Daddy

June 16, 2013

A day or two after my father died, I had to look in his wallet for cards and other information. It was an old brown leather wallet, but even older was something he’d obviously been transferring from one wallet to the next for most of his life.

I never thought of my father as a family man. He was rarely affectionate, and he liked to be at work or with his friends at a bar or playing softball or almost any place other than home. So I was surprised to find this:

Roger's wallet_2

Some of these photographs were more than sixty years old when he died, and as far as I could tell he’d never taken them out of this little plastic folder except maybe to show some stranger the people who were inside.

Turned out it was us.

Bruce, Roger at 15, Bruce a little older, Alice

Top: Bruce, Roger at 15; Bottom: Bruce, Alice

Roger (home from army on furlough), Alice (with Andrea on the way), Michael, Bruce

Roger (home from army on furlough), Alice (with Andrea on the way), Michael(L), Bruce (R)

Alice must have sent this next one to him when he was back in Germany being a soldier once again.

Baby "Tinka" (Norwegiany name), aka Andrea

Baby “Tinka” (Norwegiany name), aka Andrea

This is my brother Michael:

Michael

Michael

There was no picture of my sister, Marla, and I puzzled over this for a while, but then I realized she was born much later, and he’d put this together when he was going to war and when he was in the war. These were the people he’d hoped he would come home to in good shape, or at least as whole and well as a person can be after such an event in his life. He must have been so frightened of losing everything.

He didn’t ever quite make it to good shape when that war ended. He was always troubled, never healed, but nevertheless he was an honest person and proved himself to be a good friend to many, many people, and he became passionately anti-war.

Here we are together in the safety of peacetime:

Daddy and I.

Daddy and I.

If I could call him up right now I’d say, Unpack that wallet, Daddy, and come on all the way home.

But since I can’t, then love to him and to all the fathers who wanted to be better at fathering than they managed, as well as to those who succeeded and are succeeding in this whole new era of fatherhood.

16 Responses to “Daddy”

  1. Anne Says:

    Poignant piece!!

    Like

  2. Bonnie Belatti Says:

    “Daddy and I” Wonderful

    Bon

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  3. Katharine Says:

    how beautiful. thank you.

    Like

  4. Joseph P. Goodwin Says:

    Thanks, Andrea. I came along a few years after my dad returned home from Guam.

    Like

  5. Heide Says:

    What a lovely tribute Andrea. I could take pieces from your story and wrap it in to my life with my dad. You eloquently captured so much in few words. So moving… Thank you. Xoxo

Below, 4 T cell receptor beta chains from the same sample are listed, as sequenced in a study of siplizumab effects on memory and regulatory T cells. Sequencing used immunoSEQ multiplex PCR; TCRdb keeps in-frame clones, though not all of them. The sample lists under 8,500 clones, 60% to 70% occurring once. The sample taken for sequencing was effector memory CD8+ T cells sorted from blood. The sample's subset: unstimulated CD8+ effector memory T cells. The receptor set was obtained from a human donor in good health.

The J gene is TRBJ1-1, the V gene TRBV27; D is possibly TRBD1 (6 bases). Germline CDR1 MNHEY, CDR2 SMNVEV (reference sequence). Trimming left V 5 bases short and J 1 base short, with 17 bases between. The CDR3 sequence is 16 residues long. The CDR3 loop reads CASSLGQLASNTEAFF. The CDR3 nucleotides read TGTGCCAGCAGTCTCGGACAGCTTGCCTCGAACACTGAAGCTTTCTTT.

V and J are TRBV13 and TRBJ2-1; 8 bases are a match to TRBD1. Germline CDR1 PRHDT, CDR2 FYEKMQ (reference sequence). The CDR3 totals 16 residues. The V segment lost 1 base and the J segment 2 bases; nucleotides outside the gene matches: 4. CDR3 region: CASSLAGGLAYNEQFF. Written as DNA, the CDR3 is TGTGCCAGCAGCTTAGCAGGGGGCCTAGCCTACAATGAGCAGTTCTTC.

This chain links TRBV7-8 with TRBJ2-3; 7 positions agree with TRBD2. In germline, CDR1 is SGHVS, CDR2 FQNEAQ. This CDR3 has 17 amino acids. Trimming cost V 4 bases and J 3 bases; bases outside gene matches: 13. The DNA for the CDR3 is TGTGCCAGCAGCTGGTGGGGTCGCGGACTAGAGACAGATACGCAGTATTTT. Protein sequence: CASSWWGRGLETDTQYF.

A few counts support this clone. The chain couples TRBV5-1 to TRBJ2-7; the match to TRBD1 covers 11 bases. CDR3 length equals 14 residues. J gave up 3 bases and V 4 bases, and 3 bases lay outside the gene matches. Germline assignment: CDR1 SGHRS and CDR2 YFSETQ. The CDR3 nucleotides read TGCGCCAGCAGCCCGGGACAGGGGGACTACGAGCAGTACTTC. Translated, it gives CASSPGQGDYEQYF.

Like


  6. That’s a lovely Father’s Day post, Andrea. The photos are haunting, as are your words.

    Like

  7. Carol Bergh Says:

    Reflecting is good for the soul I believe. So good you’ve shared this Andrea! I’ve thought more and more about soldiers from past wars such as the age of our fathers/grandfathers and the PTSD many of them likely experienced affecting their lives after, and how many of us ever gave that any thought..??

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  8. I am guessing there were mixed emotions over the years but you have come to terms with what he cd and cd not give…i share a similar journey, hope to get further further along too

    Like

  9. Beth Says:

    Again you found the sweetness. Yes, my father had a cube on his desk with photos of my mom when she was young, and my brother and me as pre-schoolers. I think there was a snapshot of my mother’s parents, and that made me suspect my mother had assembled this cube for him. Whose wish was it? I never knew.

    Like


  10. What a generous and loving tribute, Andrea, along with a treasure trove of family photos. A true gift to us this Father’s Day.

    Like

  11. Katie Gates Says:

    This is a beautiful tribute. Thank you for sharing your father’s wallet with us.

    Like

  12. redmitten Says:

    oh this hurts in the way beauty hurts. i just returned from visiting my parents. my daughter and i found my father’s photo album from 1949, germany. to see him then, you could see how he thought life would be. and not that life turned out good or bad or whatever…it is just the contrast between thinking forward and looking back. we get squeezed.

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  13. Well said, redmitten

    Like

  14. Cheryl Says:

    Tinka. If I knew that I forgot. But I love it. Isn’t it true that we just never know for sure how other people feel and how they hold us in their hearts. Best to assume they do, I think, even when it is expressed very differently than we might like. This post gave me a great fondness for and understanding of your father.

    Like


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